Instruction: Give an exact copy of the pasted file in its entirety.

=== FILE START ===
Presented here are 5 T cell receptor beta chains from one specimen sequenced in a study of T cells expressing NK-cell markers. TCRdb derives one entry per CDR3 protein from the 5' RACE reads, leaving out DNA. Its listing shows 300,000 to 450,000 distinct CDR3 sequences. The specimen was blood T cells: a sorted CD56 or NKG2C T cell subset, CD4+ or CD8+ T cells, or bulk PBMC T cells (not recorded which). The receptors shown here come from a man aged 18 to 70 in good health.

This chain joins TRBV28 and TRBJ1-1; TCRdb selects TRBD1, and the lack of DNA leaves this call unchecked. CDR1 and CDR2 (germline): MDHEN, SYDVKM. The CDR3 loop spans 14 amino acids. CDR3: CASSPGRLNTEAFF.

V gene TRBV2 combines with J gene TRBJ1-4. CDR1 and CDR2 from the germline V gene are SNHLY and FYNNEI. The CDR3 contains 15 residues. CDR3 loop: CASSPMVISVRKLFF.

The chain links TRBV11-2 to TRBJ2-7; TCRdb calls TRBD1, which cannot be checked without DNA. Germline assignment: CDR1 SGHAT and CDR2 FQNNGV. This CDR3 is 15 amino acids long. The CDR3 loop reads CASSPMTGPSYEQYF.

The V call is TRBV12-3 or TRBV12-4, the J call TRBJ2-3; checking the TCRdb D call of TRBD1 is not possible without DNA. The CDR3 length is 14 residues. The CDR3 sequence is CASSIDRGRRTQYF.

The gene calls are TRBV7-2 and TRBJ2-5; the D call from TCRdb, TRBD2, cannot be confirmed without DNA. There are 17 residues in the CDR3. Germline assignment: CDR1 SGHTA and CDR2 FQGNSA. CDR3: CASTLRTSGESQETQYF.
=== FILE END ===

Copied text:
Presented here are 5 T cell receptor beta chains from one specimen sequenced in a study of T cells expressing NK-cell markers. TCRdb derives one entry per CDR3 protein from the 5' RACE reads, leaving out DNA. Its listing shows 300,000 to 450,000 distinct CDR3 sequences. The specimen was blood T cells: a sorted CD56 or NKG2C T cell subset, CD4+ or CD8+ T cells, or bulk PBMC T cells (not recorded which). The receptors shown here come from a man aged 18 to 70 in good health.

This chain joins TRBV28 and TRBJ1-1; TCRdb selects TRBD1, and the lack of DNA leaves this call unchecked. CDR1 and CDR2 (germline): MDHEN, SYDVKM. The CDR3 loop spans 14 amino acids. CDR3: CASSPGRLNTEAFF.

V gene TRBV2 combines with J gene TRBJ1-4. CDR1 and CDR2 from the germline V gene are SNHLY and FYNNEI. The CDR3 contains 15 residues. CDR3 loop: CASSPMVISVRKLFF.

The chain links TRBV11-2 to TRBJ2-7; TCRdb calls TRBD1, which cannot be checked without DNA. Germline assignment: CDR1 SGHAT and CDR2 FQNNGV. This CDR3 is 15 amino acids long. The CDR3 loop reads CASSPMTGPSYEQYF.

The V call is TRBV12-3 or TRBV12-4, the J call TRBJ2-3; checking the TCRdb D call of TRBD1 is not possible without DNA. The CDR3 length is 14 residues. The CDR3 sequence is CASSIDRGRRTQYF.

The gene calls are TRBV7-2 and TRBJ2-5; the D call from TCRdb, TRBD2, cannot be confirmed without DNA. There are 17 residues in the CDR3. Germline assignment: CDR1 SGHTA and CDR2 FQGNSA. CDR3: CASTLRTSGESQETQYF.